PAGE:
Intellectual property can be used without being used up; the marginal cost of an additional user is zero (costs of media and paper to one side), so once a piece of intellectual property exists the efficient price of an extra copy is zero, for that is where price equals marginal cost. Copyright and patent laws give authors a right to charge more, so that they can recover their fixed costs (and thus promote innovation), but they do not require authors to charge more. No more does antitrust law require higher prices. Linux and other open-source projects have been able to cover their fixed costs through donations of time; as long as that remains true, it would reduce efficiency and consumers’ welfare to force the authors to levy a charge on each new user…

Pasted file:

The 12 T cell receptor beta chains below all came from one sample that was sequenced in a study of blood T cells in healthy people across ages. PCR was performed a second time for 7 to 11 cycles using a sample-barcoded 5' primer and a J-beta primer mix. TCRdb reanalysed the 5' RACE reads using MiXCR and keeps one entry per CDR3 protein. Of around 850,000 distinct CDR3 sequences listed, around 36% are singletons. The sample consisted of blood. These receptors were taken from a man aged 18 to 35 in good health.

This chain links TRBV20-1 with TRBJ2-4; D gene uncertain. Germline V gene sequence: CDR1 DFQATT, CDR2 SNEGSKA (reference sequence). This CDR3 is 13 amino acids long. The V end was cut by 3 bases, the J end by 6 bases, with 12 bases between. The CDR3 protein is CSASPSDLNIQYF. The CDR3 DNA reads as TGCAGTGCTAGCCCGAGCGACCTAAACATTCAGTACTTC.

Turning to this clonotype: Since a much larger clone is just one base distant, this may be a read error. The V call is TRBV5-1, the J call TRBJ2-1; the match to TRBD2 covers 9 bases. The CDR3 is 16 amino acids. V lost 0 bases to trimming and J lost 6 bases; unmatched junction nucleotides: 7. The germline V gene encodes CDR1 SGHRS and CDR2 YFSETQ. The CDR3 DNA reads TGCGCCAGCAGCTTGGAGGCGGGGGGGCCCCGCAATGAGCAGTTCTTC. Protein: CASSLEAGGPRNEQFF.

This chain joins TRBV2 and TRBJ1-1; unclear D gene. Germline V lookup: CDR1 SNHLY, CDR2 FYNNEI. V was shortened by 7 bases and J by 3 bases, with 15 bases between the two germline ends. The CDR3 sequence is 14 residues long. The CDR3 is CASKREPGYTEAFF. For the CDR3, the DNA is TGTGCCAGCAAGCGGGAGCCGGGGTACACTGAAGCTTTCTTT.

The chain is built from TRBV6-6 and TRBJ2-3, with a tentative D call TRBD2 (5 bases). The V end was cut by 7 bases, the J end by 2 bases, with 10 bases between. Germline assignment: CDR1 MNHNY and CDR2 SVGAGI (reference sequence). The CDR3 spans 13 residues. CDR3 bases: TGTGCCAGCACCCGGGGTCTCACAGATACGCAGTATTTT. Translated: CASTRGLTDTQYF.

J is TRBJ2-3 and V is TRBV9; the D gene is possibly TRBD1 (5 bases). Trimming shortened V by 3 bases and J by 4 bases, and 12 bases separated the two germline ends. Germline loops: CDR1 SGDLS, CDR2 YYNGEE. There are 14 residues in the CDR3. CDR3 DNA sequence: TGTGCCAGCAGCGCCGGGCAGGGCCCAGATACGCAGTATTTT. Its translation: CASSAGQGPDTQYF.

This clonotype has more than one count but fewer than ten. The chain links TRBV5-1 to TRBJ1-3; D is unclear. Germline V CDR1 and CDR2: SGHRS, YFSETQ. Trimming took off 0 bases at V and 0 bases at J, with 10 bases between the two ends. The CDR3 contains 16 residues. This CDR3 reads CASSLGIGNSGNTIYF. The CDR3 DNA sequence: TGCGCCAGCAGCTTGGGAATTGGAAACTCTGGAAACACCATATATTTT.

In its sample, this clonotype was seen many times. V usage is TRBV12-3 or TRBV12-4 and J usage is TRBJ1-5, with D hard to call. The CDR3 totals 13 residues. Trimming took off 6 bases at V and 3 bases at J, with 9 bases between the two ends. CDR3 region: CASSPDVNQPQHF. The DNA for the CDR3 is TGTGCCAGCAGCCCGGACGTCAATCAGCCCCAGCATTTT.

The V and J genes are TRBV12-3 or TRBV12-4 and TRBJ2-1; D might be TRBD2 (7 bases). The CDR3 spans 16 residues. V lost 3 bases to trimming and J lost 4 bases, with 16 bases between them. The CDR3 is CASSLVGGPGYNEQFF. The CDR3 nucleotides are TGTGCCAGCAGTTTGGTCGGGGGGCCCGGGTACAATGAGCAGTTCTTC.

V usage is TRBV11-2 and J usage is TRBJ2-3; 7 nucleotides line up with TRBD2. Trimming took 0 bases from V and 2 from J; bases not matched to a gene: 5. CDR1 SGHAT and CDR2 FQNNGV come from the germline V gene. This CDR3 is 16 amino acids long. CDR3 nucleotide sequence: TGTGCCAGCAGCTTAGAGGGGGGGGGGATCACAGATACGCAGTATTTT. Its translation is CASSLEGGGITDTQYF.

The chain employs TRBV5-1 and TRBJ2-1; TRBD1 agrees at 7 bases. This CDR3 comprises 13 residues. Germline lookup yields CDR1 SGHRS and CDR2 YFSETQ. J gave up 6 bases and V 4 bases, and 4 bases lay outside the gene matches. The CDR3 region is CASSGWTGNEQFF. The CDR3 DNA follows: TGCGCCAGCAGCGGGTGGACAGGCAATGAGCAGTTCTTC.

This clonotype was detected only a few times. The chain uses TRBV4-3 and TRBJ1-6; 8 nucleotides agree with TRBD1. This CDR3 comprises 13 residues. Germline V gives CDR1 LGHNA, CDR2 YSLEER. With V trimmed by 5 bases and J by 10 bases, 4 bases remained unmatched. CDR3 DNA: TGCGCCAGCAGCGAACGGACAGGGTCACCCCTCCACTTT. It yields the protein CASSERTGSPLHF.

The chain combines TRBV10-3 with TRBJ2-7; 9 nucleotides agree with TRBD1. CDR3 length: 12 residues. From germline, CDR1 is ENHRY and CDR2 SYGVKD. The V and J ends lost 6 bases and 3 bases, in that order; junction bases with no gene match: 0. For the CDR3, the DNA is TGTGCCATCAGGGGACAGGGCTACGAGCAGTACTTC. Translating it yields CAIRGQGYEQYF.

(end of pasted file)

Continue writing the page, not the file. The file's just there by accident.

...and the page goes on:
The GPL and open-source software have nothing to fear from the antitrust laws.
Thursday, November 23, 2006
GPL does not break competition law
Do open source licences like the GPL act as a restraint of trade and hence break competition law? The US 7th Circuit Court of Appeals thinks not (via A2k):